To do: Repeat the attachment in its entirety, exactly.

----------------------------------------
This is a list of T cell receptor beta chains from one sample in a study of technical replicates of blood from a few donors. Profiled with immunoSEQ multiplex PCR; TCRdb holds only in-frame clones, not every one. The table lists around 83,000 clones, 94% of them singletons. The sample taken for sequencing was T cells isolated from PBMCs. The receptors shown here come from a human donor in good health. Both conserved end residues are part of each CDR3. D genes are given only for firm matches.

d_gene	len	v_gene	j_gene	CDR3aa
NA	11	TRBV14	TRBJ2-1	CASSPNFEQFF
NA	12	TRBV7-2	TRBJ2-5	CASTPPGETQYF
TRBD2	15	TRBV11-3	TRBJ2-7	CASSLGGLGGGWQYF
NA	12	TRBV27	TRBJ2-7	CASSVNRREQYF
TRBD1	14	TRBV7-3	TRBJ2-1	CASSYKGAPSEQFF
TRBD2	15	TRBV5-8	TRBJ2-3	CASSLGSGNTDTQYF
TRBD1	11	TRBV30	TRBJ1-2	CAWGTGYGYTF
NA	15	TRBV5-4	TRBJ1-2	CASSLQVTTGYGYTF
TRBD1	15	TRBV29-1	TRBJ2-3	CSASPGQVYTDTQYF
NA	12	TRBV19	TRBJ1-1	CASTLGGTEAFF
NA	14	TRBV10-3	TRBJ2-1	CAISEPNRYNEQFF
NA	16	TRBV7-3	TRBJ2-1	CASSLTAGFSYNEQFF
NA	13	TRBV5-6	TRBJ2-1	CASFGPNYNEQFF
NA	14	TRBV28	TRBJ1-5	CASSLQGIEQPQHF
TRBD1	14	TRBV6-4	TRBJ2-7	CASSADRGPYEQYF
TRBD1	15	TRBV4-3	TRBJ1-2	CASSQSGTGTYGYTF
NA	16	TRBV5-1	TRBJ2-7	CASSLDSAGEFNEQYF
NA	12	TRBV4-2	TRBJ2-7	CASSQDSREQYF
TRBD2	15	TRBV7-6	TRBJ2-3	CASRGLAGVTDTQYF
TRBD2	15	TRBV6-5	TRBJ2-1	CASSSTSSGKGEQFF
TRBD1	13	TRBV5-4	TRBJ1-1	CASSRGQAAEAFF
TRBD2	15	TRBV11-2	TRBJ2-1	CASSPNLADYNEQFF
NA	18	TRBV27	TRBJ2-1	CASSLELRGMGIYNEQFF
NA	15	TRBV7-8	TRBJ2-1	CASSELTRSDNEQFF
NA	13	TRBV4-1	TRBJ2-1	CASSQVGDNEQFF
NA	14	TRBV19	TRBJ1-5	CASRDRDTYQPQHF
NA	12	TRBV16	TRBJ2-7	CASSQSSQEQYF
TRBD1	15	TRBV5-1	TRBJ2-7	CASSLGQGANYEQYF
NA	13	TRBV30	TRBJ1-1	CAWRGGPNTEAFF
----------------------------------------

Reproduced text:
This is a list of T cell receptor beta chains from one sample in a study of technical replicates of blood from a few donors. Profiled with immunoSEQ multiplex PCR; TCRdb holds only in-frame clones, not every one. The table lists around 83,000 clones, 94% of them singletons. The sample taken for sequencing was T cells isolated from PBMCs. The receptors shown here come from a human donor in good health. Both conserved end residues are part of each CDR3. D genes are given only for firm matches.

d_gene	len	v_gene	j_gene	CDR3aa
NA	11	TRBV14	TRBJ2-1	CASSPNFEQFF
NA	12	TRBV7-2	TRBJ2-5	CASTPPGETQYF
TRBD2	15	TRBV11-3	TRBJ2-7	CASSLGGLGGGWQYF
NA	12	TRBV27	TRBJ2-7	CASSVNRREQYF
TRBD1	14	TRBV7-3	TRBJ2-1	CASSYKGAPSEQFF
TRBD2	15	TRBV5-8	TRBJ2-3	CASSLGSGNTDTQYF
TRBD1	11	TRBV30	TRBJ1-2	CAWGTGYGYTF
NA	15	TRBV5-4	TRBJ1-2	CASSLQVTTGYGYTF
TRBD1	15	TRBV29-1	TRBJ2-3	CSASPGQVYTDTQYF
NA	12	TRBV19	TRBJ1-1	CASTLGGTEAFF
NA	14	TRBV10-3	TRBJ2-1	CAISEPNRYNEQFF
NA	16	TRBV7-3	TRBJ2-1	CASSLTAGFSYNEQFF
NA	13	TRBV5-6	TRBJ2-1	CASFGPNYNEQFF
NA	14	TRBV28	TRBJ1-5	CASSLQGIEQPQHF
TRBD1	14	TRBV6-4	TRBJ2-7	CASSADRGPYEQYF
TRBD1	15	TRBV4-3	TRBJ1-2	CASSQSGTGTYGYTF
NA	16	TRBV5-1	TRBJ2-7	CASSLDSAGEFNEQYF
NA	12	TRBV4-2	TRBJ2-7	CASSQDSREQYF
TRBD2	15	TRBV7-6	TRBJ2-3	CASRGLAGVTDTQYF
TRBD2	15	TRBV6-5	TRBJ2-1	CASSSTSSGKGEQFF
TRBD1	13	TRBV5-4	TRBJ1-1	CASSRGQAAEAFF
TRBD2	15	TRBV11-2	TRBJ2-1	CASSPNLADYNEQFF
NA	18	TRBV27	TRBJ2-1	CASSLELRGMGIYNEQFF
NA	15	TRBV7-8	TRBJ2-1	CASSELTRSDNEQFF
NA	13	TRBV4-1	TRBJ2-1	CASSQVGDNEQFF
NA	14	TRBV19	TRBJ1-5	CASRDRDTYQPQHF
NA	12	TRBV16	TRBJ2-7	CASSQSSQEQYF
TRBD1	15	TRBV5-1	TRBJ2-7	CASSLGQGANYEQYF
NA	13	TRBV30	TRBJ1-1	CAWRGGPNTEAFF